Hacking Behavioral Economics - Ignorance, Uncertainty and Confusion
You don’t need a PhD to engage economics any more than you need to be a botanist to shop for fruit. Anyone who knows people can (and should) deal with economics intentionally and beneficially. So let’s jump right in.
Because economics influences all of human life, it’s important to pay attention to how human life also influences economics. This is a two-way street. People are not only subject to economic realities—we’re also creatures whose decisions and behavior create our economic realities.
Our decisions and behaviors have many variables. Humans aren’t walking calculators who automatically take the “ideal” course of economic action as it may be calculated theoretically according to the mathematical models of classical economics. Behavioral economics takes human psychology into account for economic decisions and behaviors. This is good. It’s helpful to consider how we, as human creatures rather than mathematical machines, actually behave economically. This also is unflattering. In the real world we very often don’t make ideal economic decisions.
So how do we humans actually behave economically? Three major factors shaping our real-world economic decisions and behaviors are ignorance, uncertainty, and confusion. Hmm, we should’ve warned you that exploring behavioral economics isn’t flattering. Ignorance simply means we’re unaware of economic matters. Uncertainty means that, when we do have some awareness of economic facts, we’re uncertain of how to interpret and make sense of those facts. Confusion means that, when we have some awareness of economic facts and also some understanding of their meaning, we’re confused about how to put that understanding into practice—we aren’t sure what to do.
Photo Credit: Morgan Housel on Unsplash.com
Classical economics assumes that people have all the relevant information, understand all of that information, and are willing and able to act on that understanding. Behavioral economics, helpfully but unflatteringly, shows that those assumptions are exactly that—hopeful assumptions at best and not realities. The reality of behavioral economics is that we don’t have all the relevant economic information, and we’re affected by ignorance, uncertainty, and confusion.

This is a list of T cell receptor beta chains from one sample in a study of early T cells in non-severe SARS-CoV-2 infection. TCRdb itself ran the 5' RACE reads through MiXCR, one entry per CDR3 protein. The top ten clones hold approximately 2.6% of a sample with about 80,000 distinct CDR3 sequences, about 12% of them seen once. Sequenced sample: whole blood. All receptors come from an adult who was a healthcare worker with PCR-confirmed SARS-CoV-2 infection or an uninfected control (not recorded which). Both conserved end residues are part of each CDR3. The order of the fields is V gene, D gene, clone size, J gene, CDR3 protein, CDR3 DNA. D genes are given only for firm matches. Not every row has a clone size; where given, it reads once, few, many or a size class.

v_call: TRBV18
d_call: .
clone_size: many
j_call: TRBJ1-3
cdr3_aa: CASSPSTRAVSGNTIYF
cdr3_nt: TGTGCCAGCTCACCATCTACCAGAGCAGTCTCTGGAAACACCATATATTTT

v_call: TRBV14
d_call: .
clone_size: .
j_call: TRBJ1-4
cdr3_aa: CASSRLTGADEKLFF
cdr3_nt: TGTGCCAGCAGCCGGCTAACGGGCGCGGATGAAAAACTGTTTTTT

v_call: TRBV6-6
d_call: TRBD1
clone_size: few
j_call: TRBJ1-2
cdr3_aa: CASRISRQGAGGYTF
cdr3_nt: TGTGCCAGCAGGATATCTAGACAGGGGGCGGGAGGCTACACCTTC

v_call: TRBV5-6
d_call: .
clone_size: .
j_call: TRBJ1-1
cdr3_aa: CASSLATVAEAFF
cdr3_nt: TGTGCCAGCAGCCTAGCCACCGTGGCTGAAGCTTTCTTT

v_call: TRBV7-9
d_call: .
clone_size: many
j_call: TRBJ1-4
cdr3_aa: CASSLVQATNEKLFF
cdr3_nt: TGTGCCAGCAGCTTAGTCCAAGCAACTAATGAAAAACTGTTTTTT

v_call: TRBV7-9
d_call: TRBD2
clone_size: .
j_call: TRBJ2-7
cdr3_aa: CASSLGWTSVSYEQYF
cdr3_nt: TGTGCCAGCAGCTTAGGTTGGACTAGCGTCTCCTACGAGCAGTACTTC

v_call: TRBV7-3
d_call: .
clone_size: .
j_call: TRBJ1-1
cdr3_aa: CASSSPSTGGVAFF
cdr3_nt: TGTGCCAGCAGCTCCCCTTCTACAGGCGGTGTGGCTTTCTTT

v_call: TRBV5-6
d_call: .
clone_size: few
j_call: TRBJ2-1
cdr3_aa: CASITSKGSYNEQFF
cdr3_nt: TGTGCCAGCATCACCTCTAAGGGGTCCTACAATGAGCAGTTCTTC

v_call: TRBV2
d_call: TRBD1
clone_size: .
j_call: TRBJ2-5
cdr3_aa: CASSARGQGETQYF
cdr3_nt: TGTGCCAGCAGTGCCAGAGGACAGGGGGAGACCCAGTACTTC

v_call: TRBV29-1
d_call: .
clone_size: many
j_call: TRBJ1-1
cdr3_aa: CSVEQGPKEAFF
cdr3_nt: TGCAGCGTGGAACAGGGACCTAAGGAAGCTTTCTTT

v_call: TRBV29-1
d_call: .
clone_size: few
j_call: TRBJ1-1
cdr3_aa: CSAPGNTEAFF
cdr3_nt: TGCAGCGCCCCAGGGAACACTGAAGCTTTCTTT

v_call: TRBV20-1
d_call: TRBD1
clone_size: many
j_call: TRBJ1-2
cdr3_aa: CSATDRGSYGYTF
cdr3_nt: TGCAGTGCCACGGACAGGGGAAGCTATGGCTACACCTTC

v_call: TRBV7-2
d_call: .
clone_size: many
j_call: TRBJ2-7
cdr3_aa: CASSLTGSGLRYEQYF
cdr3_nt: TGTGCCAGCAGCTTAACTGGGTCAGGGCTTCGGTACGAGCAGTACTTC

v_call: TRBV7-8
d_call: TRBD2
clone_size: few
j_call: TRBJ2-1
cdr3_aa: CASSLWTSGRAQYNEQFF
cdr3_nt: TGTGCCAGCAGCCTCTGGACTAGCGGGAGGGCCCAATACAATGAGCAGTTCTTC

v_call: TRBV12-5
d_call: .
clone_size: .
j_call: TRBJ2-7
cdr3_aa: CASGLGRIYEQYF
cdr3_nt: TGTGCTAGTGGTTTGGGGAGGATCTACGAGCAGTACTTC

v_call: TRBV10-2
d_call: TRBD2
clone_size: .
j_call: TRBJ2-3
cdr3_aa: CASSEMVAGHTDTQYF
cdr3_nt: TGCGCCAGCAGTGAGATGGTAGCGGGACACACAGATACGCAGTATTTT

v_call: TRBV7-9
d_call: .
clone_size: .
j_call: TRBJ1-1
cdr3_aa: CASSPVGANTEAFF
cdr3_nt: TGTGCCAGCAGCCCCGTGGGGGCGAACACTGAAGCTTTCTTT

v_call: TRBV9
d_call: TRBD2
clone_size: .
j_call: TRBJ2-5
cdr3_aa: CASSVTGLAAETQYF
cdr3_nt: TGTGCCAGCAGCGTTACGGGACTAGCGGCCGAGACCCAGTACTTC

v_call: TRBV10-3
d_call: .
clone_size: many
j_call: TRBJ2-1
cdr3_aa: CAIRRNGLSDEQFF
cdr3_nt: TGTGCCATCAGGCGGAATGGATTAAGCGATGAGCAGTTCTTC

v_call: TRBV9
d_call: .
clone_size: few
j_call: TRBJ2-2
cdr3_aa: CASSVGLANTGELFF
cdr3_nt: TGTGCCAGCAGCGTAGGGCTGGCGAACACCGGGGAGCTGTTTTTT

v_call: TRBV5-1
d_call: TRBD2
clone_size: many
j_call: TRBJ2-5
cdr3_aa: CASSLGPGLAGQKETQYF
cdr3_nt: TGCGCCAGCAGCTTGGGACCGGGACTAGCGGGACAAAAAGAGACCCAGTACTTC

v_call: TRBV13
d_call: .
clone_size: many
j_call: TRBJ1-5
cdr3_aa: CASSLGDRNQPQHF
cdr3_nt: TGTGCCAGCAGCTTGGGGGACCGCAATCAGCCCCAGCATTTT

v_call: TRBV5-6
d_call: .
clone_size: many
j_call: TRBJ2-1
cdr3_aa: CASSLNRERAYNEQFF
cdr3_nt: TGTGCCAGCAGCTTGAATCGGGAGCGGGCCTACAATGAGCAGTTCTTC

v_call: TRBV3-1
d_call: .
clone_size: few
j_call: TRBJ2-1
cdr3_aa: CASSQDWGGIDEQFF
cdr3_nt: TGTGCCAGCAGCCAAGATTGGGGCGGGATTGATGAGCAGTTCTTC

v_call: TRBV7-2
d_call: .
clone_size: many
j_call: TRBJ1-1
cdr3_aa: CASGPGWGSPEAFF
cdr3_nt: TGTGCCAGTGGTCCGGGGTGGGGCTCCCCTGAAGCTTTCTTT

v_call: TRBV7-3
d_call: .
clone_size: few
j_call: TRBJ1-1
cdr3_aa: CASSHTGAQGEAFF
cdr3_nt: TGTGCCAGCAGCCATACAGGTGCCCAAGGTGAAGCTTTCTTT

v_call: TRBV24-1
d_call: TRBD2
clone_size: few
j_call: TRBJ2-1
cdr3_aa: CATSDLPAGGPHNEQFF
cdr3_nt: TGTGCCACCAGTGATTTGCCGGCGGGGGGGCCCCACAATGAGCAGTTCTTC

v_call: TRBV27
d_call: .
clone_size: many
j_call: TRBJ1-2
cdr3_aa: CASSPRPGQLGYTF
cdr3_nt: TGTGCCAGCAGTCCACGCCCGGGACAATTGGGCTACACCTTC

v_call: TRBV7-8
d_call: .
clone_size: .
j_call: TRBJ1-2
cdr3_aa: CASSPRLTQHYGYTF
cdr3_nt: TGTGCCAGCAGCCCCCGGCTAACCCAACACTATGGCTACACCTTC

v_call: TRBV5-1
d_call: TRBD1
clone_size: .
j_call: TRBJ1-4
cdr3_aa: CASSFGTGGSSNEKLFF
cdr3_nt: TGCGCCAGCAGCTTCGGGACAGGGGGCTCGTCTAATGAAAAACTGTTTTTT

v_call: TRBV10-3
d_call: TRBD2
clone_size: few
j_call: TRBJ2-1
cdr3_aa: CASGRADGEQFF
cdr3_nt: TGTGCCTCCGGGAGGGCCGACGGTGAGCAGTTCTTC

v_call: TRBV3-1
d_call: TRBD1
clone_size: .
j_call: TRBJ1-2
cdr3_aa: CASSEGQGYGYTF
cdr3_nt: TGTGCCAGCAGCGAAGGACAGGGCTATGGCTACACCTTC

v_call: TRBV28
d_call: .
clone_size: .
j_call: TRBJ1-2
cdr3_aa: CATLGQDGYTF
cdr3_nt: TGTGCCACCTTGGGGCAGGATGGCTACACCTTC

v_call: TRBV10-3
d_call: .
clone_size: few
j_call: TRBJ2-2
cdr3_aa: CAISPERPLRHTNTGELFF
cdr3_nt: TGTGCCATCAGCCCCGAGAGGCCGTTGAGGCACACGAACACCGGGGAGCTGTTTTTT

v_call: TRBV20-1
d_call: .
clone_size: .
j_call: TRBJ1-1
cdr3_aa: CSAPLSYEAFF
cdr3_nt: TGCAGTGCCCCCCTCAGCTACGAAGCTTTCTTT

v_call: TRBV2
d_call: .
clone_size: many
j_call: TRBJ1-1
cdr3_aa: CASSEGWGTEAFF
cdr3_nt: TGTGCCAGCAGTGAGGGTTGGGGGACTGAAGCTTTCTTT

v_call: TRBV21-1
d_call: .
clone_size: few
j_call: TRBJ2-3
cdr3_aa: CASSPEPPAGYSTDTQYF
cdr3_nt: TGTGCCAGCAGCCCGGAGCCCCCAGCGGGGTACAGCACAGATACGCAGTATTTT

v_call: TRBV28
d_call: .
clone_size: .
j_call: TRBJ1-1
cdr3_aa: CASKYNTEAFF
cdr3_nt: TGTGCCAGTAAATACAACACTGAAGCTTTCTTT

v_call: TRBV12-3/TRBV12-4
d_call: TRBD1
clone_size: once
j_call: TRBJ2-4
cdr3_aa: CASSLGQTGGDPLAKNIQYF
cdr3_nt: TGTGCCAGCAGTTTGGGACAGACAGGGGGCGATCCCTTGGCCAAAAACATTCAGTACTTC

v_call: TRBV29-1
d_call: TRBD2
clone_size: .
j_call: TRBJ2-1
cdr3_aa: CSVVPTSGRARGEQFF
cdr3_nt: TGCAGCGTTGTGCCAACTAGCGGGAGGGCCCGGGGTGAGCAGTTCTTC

Beyond psychology, human handling of economic matters is also influenced by theology and morality. It’s important to recognize that everyone has an embedded sense of theology. It’s like personality—everyone has one, whether or not you analyze it or are even aware of it. It simply is there, part of who we are. Indeed, to deny a theological perspective is to make a theological claim and stake one’s ground on the basis of beliefs framed as what they aren’t. Because theology affects us—whether consciously or unconsciously, whether stated as what one does believe or what one doesn’t believe—it’s better to develop awareness of it than to have economic behavior subject to ignorance.
If you love theology but aren’t comfortable mixing it with economics, well, that is a “norm” that needs to change. Better to develop understanding of how theology and economics intersect than to have economic behavior subject to uncertainty, and better to develop practices from the overlapping insights of theology and economics than to have economic behavior subject to confusion. Too often economics and theology are treated as unrelated, or even harmful to each other. Whether you find yourself in the why-does-theology-need to-get-involved-with-economics camp or the economics-is-better-off-without-theology camp, we encourage you to read on. Failure to consider how economics and theology combine only worsens the behavioral economic problems of ignorance, uncertainty, and confusion.
Because we as human creatures are ignorant, uncertain, and confused both about economic facts and what to do with them, we rely on convention and frequently make sub-optimal economic choices. We tend to do what’s considered normal and/or conventional and/or convenient, going with the flow of pre-made defaults (even when the default “norms” are destructive) rather than making intentional, helpful economic choices. (How many times have you signed a service order or agreement without reading it, or carried expensive credit card debt “because everybody does.”) We tend to underestimate costs and risks and overestimate benefits and potential, a dangerous combination. As unflattering as behavioral economics is, it provides clarity. Its truths can set us free. Acknowledging that there are such powerful human behavioral aspects to economics makes economics relatable to anyone who has some familiarity with human behavior, which is all of us humans.
You don’t need a PhD to engage economics any more than you need to be a botanist to shop for fruit. Anyone who knows people can (and should) deal with economics intentionally and beneficially. Our intention with our book Better Capitalism and these Partnership Economics blogs is to help each reader move away from economic ignorance toward awareness, away from economic uncertainty toward understanding, and away from confusion toward confident action. This will benefit each reader individually and those with whom they interact, which is the gateway to Partnership Economics.
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